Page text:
Bank of Canada Pushes Up Interest Rates
On the 17th of January the Bank of Canada raised interest rates by 0.25 percentage points, which translates into a 0.15% increase in the 5-year conventional mortgage, bringing it up to 5.14%. While the 0.15% increase might seem insignificant, it does have a substantial effect on potential homebuyers, reports Better Dwelling.
Borrowing Power Drops by 1.6%
The seemingly insignificant increase will reduce borrowing power, also known as “affordability”, by 1.68%. In raw numbers this means that at a rate of 4.99% a household with a yearly income of $100,000 would have been able to borrow approximately $534,594 for a mortgage. At an interest rate of 5.14% the same household would only get a $525,577 loan, which translates into a $9,017 decline.
Buyers Will Also Pay More Interest
This will also lead to an increase in the amount of interest paid. For instance, for a $600,300 house (the composite aggregate benchmark price published by the Canadian Real Estate Association in December 2017), on a conventional mortgage which includes a 20% down payment, the typical borrower would get $480,240. At a 4.99% interest rate, the interest paid over 30 years would amount to $446,795. At 5.15% the interest paid increases to $462,700, which means the buyer would have to shell out an extra $15,905 for the same property.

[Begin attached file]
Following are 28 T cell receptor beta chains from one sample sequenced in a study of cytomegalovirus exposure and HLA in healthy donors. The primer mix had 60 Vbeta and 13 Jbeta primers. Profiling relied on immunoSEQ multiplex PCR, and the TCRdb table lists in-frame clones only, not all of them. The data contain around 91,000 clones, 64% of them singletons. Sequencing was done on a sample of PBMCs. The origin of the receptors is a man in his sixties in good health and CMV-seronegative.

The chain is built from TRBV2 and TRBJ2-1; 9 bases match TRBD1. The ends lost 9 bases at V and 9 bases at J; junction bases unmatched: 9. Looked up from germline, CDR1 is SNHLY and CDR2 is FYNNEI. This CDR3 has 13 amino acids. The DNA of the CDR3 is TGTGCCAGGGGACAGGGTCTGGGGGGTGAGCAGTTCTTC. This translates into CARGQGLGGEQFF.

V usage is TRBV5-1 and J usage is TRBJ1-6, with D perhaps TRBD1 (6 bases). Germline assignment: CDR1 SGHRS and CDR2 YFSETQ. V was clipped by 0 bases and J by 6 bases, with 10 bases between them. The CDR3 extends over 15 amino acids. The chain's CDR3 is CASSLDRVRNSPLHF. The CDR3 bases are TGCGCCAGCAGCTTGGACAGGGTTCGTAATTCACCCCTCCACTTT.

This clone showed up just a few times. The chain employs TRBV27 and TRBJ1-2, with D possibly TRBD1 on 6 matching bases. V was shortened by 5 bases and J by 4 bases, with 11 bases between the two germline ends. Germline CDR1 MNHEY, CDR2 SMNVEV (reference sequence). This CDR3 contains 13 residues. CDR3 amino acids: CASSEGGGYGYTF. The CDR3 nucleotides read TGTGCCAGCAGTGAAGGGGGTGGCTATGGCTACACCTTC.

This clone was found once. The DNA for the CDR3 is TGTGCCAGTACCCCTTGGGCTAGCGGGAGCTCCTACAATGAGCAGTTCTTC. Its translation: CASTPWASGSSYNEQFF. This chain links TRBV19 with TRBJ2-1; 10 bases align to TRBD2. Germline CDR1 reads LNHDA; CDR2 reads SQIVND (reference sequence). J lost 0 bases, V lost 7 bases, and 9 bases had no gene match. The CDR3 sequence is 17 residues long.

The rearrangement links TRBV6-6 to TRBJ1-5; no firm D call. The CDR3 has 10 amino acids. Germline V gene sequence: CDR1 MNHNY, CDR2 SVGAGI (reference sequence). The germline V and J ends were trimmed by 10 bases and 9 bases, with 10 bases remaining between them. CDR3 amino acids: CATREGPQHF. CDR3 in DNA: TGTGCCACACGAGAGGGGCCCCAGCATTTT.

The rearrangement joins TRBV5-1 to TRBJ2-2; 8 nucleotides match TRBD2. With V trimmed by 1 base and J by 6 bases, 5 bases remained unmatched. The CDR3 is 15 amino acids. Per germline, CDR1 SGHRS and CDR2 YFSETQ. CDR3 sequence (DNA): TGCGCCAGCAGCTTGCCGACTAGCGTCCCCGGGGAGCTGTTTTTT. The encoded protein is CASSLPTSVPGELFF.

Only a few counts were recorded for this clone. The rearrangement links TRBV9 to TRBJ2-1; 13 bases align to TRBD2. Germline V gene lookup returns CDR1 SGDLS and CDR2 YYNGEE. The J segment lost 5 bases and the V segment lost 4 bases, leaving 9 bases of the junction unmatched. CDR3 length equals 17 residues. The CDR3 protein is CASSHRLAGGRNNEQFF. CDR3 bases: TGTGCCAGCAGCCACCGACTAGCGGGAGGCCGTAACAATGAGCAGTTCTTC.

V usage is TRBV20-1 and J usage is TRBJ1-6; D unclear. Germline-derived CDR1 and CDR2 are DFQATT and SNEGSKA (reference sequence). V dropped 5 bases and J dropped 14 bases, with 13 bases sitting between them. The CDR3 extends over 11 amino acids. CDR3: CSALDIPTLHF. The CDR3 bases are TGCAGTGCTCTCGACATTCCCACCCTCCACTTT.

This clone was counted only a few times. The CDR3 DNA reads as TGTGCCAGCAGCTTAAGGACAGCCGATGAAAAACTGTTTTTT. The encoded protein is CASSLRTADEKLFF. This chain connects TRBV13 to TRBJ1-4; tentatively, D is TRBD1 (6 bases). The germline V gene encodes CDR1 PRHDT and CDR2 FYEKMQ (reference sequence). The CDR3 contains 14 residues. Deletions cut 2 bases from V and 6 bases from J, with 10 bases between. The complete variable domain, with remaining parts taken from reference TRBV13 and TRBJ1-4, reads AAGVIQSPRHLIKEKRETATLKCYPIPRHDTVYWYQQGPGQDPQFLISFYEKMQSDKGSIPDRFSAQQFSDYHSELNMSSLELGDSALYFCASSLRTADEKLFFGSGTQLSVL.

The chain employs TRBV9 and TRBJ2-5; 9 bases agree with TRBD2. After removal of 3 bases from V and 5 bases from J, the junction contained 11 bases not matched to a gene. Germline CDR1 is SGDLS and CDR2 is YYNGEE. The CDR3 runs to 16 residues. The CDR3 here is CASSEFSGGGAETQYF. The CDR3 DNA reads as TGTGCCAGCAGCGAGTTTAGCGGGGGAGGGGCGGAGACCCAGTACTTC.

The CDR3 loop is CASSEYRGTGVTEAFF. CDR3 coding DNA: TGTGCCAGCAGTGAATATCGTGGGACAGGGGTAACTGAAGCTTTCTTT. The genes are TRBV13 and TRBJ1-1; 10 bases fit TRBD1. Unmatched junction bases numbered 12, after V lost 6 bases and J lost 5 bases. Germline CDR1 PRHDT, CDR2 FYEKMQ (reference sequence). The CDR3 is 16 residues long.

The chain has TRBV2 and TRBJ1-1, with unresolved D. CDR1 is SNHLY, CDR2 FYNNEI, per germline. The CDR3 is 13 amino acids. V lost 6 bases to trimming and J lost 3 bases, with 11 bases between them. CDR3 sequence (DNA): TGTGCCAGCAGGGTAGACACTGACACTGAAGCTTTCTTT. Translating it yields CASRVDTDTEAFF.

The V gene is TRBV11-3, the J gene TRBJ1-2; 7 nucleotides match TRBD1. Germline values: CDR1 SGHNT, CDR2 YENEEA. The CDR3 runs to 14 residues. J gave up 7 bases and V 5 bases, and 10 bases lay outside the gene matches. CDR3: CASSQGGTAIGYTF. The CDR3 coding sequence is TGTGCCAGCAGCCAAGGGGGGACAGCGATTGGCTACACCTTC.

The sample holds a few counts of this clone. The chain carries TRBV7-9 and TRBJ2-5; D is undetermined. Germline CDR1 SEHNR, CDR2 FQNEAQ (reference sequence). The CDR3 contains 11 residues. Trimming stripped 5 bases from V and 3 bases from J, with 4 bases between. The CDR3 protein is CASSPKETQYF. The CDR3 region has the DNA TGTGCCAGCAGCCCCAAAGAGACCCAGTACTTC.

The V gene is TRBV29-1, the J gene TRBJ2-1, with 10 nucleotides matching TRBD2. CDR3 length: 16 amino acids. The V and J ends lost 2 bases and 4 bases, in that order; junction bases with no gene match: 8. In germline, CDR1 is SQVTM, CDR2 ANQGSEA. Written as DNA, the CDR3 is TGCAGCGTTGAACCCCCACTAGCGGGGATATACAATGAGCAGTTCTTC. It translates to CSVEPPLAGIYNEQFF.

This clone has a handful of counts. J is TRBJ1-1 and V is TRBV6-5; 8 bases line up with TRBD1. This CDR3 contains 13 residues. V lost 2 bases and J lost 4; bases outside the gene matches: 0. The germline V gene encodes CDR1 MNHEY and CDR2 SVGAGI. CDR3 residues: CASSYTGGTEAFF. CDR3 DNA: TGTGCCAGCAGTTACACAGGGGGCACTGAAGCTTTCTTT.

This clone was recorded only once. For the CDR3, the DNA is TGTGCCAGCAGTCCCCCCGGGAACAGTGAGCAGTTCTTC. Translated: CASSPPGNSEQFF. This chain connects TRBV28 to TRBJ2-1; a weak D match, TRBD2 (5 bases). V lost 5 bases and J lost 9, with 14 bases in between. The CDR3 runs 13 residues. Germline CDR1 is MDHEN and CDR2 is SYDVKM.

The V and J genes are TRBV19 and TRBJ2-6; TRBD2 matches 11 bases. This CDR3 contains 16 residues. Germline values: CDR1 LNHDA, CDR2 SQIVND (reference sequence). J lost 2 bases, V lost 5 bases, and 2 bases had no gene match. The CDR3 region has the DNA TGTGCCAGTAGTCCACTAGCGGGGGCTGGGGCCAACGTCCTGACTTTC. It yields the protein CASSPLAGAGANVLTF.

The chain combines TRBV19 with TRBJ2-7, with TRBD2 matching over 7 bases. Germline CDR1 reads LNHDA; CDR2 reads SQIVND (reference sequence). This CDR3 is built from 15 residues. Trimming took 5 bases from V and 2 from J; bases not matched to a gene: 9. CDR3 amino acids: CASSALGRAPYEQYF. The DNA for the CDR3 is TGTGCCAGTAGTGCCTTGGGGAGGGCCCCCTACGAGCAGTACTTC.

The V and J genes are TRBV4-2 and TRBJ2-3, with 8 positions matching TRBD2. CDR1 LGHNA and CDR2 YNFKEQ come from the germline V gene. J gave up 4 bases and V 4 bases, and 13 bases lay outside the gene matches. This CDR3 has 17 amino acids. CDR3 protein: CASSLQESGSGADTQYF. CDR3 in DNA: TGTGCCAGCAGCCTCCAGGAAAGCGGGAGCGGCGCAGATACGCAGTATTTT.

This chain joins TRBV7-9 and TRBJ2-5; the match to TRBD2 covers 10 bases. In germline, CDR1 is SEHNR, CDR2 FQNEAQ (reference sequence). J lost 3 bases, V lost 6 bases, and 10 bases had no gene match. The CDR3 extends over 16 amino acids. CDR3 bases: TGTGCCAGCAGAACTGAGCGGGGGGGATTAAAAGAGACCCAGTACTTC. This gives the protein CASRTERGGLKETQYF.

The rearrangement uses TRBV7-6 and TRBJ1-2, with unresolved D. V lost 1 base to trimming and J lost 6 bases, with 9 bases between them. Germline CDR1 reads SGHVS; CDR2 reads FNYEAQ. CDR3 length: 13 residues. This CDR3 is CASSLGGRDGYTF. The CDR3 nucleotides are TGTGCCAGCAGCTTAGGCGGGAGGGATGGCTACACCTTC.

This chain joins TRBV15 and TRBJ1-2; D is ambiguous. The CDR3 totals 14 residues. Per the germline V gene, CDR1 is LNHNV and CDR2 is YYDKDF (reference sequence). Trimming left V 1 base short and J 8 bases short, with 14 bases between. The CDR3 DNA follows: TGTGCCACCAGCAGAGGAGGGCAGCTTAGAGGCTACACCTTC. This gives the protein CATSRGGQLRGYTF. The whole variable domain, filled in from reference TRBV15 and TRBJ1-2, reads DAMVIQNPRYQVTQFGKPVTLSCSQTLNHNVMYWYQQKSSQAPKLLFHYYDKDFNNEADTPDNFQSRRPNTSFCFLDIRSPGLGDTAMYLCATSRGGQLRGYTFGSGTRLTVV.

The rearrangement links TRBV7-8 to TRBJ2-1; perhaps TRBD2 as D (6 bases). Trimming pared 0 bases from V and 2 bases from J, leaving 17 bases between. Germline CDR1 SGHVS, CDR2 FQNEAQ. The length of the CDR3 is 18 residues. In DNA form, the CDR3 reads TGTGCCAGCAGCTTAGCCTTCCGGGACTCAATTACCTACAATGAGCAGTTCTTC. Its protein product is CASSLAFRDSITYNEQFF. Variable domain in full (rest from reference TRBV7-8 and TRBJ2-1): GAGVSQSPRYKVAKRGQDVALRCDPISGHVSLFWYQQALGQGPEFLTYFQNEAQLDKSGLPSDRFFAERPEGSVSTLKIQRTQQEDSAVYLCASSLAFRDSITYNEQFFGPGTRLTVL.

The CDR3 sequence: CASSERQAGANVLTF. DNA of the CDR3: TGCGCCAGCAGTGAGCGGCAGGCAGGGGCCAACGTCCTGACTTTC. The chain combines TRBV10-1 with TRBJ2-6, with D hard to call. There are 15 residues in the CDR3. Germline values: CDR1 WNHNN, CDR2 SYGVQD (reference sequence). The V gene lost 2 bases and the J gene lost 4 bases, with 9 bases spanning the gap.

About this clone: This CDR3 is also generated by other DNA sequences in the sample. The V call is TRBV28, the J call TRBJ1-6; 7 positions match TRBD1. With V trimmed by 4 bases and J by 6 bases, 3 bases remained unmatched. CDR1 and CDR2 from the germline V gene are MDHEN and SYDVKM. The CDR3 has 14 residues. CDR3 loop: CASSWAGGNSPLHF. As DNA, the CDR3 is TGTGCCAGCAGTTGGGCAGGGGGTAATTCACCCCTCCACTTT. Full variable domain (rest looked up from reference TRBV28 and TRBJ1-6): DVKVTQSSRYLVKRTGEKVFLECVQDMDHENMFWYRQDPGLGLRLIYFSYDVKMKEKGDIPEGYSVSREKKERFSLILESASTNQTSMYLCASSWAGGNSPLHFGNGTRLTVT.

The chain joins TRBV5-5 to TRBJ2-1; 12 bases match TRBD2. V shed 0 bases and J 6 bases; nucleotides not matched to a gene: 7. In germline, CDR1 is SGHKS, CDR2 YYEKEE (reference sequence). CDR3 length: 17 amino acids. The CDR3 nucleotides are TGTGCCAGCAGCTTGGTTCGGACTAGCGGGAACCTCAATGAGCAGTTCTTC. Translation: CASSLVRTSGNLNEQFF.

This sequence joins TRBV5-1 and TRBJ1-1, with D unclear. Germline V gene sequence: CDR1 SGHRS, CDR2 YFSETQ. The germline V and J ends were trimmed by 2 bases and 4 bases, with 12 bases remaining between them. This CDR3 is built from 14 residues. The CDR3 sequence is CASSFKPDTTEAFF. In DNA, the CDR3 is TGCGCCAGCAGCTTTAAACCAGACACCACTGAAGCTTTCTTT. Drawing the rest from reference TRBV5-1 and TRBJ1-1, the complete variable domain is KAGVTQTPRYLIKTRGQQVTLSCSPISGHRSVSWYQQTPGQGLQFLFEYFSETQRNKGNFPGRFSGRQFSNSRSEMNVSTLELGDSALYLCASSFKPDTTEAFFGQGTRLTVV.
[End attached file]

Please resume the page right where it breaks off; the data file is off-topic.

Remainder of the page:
The market is anticipating two more rate hikes this year. On the one hand, buyers’ purchasing power is expected to reduce even more. On the other hand, this could also inspire more home buyers to try and close a fixed rate as soon as possible. In any case, with low interest rates soon to be a thing of the past, and more and more people’s buying power declining, the trajectory of the Canadian real estate market this year has become a hot topic.
What do you think the outcome will be?
Original article published by betterdwelling.com